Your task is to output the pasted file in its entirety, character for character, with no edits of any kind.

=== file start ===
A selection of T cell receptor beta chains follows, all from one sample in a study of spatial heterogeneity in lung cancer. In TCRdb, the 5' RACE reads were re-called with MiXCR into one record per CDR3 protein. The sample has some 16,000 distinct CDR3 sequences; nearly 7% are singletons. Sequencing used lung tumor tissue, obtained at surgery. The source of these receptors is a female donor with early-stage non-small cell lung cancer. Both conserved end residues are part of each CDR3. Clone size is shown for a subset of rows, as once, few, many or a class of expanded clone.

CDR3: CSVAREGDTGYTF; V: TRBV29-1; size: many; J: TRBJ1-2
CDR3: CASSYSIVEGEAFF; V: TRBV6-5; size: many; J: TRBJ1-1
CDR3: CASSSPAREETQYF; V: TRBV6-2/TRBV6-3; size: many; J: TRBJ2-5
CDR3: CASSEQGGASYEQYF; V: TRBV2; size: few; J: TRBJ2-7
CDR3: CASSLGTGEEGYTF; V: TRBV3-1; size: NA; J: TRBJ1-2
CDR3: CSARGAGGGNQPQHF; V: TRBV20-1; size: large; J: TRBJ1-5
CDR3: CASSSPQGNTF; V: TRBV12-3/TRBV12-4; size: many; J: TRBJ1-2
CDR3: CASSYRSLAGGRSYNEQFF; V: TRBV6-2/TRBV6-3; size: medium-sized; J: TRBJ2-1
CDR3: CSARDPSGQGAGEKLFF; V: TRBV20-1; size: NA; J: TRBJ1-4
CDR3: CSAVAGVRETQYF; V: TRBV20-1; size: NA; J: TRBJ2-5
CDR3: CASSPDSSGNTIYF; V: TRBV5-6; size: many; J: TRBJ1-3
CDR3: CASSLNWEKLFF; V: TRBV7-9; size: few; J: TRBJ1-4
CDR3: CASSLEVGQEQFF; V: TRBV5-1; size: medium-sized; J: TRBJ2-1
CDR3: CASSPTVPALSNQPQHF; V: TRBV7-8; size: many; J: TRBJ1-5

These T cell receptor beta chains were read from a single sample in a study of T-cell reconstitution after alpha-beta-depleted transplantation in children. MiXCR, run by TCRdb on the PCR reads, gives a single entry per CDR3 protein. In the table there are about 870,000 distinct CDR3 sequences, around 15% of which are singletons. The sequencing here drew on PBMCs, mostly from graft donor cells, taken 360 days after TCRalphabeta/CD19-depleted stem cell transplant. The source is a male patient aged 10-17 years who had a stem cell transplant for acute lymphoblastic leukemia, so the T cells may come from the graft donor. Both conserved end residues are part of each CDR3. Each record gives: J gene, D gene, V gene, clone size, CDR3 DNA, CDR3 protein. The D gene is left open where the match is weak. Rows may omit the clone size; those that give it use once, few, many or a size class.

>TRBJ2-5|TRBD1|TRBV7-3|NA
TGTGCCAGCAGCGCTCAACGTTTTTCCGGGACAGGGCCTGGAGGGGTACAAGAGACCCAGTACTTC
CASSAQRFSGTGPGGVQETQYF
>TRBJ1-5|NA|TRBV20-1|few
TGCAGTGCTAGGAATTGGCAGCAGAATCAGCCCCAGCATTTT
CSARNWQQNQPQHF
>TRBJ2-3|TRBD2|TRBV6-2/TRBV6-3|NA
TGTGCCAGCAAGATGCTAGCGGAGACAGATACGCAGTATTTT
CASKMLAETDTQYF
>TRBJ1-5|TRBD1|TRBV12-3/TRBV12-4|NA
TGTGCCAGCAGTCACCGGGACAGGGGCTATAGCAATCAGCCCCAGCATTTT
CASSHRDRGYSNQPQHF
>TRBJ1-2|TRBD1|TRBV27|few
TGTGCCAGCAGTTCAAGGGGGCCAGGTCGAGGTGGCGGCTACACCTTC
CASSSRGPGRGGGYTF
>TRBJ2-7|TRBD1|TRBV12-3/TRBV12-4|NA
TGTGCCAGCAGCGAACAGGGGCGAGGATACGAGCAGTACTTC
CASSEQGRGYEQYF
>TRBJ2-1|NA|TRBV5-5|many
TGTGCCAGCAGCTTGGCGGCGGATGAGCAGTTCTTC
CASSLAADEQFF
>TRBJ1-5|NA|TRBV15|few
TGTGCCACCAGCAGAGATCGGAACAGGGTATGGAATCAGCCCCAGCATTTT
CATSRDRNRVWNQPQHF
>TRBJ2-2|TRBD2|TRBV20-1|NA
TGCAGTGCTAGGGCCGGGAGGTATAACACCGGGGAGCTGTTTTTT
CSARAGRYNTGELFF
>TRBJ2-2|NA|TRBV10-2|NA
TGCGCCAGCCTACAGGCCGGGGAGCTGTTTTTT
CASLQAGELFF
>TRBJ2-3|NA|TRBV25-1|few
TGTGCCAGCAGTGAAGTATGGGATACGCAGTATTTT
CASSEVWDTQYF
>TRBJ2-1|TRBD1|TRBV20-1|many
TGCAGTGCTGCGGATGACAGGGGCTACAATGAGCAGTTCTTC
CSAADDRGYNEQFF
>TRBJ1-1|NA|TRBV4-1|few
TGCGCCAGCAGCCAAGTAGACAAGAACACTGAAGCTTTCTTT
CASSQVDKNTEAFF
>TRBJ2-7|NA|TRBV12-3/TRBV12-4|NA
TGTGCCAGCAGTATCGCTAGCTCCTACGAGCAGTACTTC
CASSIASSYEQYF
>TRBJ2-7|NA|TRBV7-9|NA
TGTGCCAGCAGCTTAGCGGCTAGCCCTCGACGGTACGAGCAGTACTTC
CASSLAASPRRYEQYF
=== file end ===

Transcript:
A selection of T cell receptor beta chains follows, all from one sample in a study of spatial heterogeneity in lung cancer. In TCRdb, the 5' RACE reads were re-called with MiXCR into one record per CDR3 protein. The sample has some 16,000 distinct CDR3 sequences; nearly 7% are singletons. Sequencing used lung tumor tissue, obtained at surgery. The source of these receptors is a female donor with early-stage non-small cell lung cancer. Both conserved end residues are part of each CDR3. Clone size is shown for a subset of rows, as once, few, many or a class of expanded clone.

CDR3: CSVAREGDTGYTF; V: TRBV29-1; size: many; J: TRBJ1-2
CDR3: CASSYSIVEGEAFF; V: TRBV6-5; size: many; J: TRBJ1-1
CDR3: CASSSPAREETQYF; V: TRBV6-2/TRBV6-3; size: many; J: TRBJ2-5
CDR3: CASSEQGGASYEQYF; V: TRBV2; size: few; J: TRBJ2-7
CDR3: CASSLGTGEEGYTF; V: TRBV3-1; size: NA; J: TRBJ1-2
CDR3: CSARGAGGGNQPQHF; V: TRBV20-1; size: large; J: TRBJ1-5
CDR3: CASSSPQGNTF; V: TRBV12-3/TRBV12-4; size: many; J: TRBJ1-2
CDR3: CASSYRSLAGGRSYNEQFF; V: TRBV6-2/TRBV6-3; size: medium-sized; J: TRBJ2-1
CDR3: CSARDPSGQGAGEKLFF; V: TRBV20-1; size: NA; J: TRBJ1-4
CDR3: CSAVAGVRETQYF; V: TRBV20-1; size: NA; J: TRBJ2-5
CDR3: CASSPDSSGNTIYF; V: TRBV5-6; size: many; J: TRBJ1-3
CDR3: CASSLNWEKLFF; V: TRBV7-9; size: few; J: TRBJ1-4
CDR3: CASSLEVGQEQFF; V: TRBV5-1; size: medium-sized; J: TRBJ2-1
CDR3: CASSPTVPALSNQPQHF; V: TRBV7-8; size: many; J: TRBJ1-5

These T cell receptor beta chains were read from a single sample in a study of T-cell reconstitution after alpha-beta-depleted transplantation in children. MiXCR, run by TCRdb on the PCR reads, gives a single entry per CDR3 protein. In the table there are about 870,000 distinct CDR3 sequences, around 15% of which are singletons. The sequencing here drew on PBMCs, mostly from graft donor cells, taken 360 days after TCRalphabeta/CD19-depleted stem cell transplant. The source is a male patient aged 10-17 years who had a stem cell transplant for acute lymphoblastic leukemia, so the T cells may come from the graft donor. Both conserved end residues are part of each CDR3. Each record gives: J gene, D gene, V gene, clone size, CDR3 DNA, CDR3 protein. The D gene is left open where the match is weak. Rows may omit the clone size; those that give it use once, few, many or a size class.

>TRBJ2-5|TRBD1|TRBV7-3|NA
TGTGCCAGCAGCGCTCAACGTTTTTCCGGGACAGGGCCTGGAGGGGTACAAGAGACCCAGTACTTC
CASSAQRFSGTGPGGVQETQYF
>TRBJ1-5|NA|TRBV20-1|few
TGCAGTGCTAGGAATTGGCAGCAGAATCAGCCCCAGCATTTT
CSARNWQQNQPQHF
>TRBJ2-3|TRBD2|TRBV6-2/TRBV6-3|NA
TGTGCCAGCAAGATGCTAGCGGAGACAGATACGCAGTATTTT
CASKMLAETDTQYF
>TRBJ1-5|TRBD1|TRBV12-3/TRBV12-4|NA
TGTGCCAGCAGTCACCGGGACAGGGGCTATAGCAATCAGCCCCAGCATTTT
CASSHRDRGYSNQPQHF
>TRBJ1-2|TRBD1|TRBV27|few
TGTGCCAGCAGTTCAAGGGGGCCAGGTCGAGGTGGCGGCTACACCTTC
CASSSRGPGRGGGYTF
>TRBJ2-7|TRBD1|TRBV12-3/TRBV12-4|NA
TGTGCCAGCAGCGAACAGGGGCGAGGATACGAGCAGTACTTC
CASSEQGRGYEQYF
>TRBJ2-1|NA|TRBV5-5|many
TGTGCCAGCAGCTTGGCGGCGGATGAGCAGTTCTTC
CASSLAADEQFF
>TRBJ1-5|NA|TRBV15|few
TGTGCCACCAGCAGAGATCGGAACAGGGTATGGAATCAGCCCCAGCATTTT
CATSRDRNRVWNQPQHF
>TRBJ2-2|TRBD2|TRBV20-1|NA
TGCAGTGCTAGGGCCGGGAGGTATAACACCGGGGAGCTGTTTTTT
CSARAGRYNTGELFF
>TRBJ2-2|NA|TRBV10-2|NA
TGCGCCAGCCTACAGGCCGGGGAGCTGTTTTTT
CASLQAGELFF
>TRBJ2-3|NA|TRBV25-1|few
TGTGCCAGCAGTGAAGTATGGGATACGCAGTATTTT
CASSEVWDTQYF
>TRBJ2-1|TRBD1|TRBV20-1|many
TGCAGTGCTGCGGATGACAGGGGCTACAATGAGCAGTTCTTC
CSAADDRGYNEQFF
>TRBJ1-1|NA|TRBV4-1|few
TGCGCCAGCAGCCAAGTAGACAAGAACACTGAAGCTTTCTTT
CASSQVDKNTEAFF
>TRBJ2-7|NA|TRBV12-3/TRBV12-4|NA
TGTGCCAGCAGTATCGCTAGCTCCTACGAGCAGTACTTC
CASSIASSYEQYF
>TRBJ2-7|NA|TRBV7-9|NA
TGTGCCAGCAGCTTAGCGGCTAGCCCTCGACGGTACGAGCAGTACTTC
CASSLAASPRRYEQYF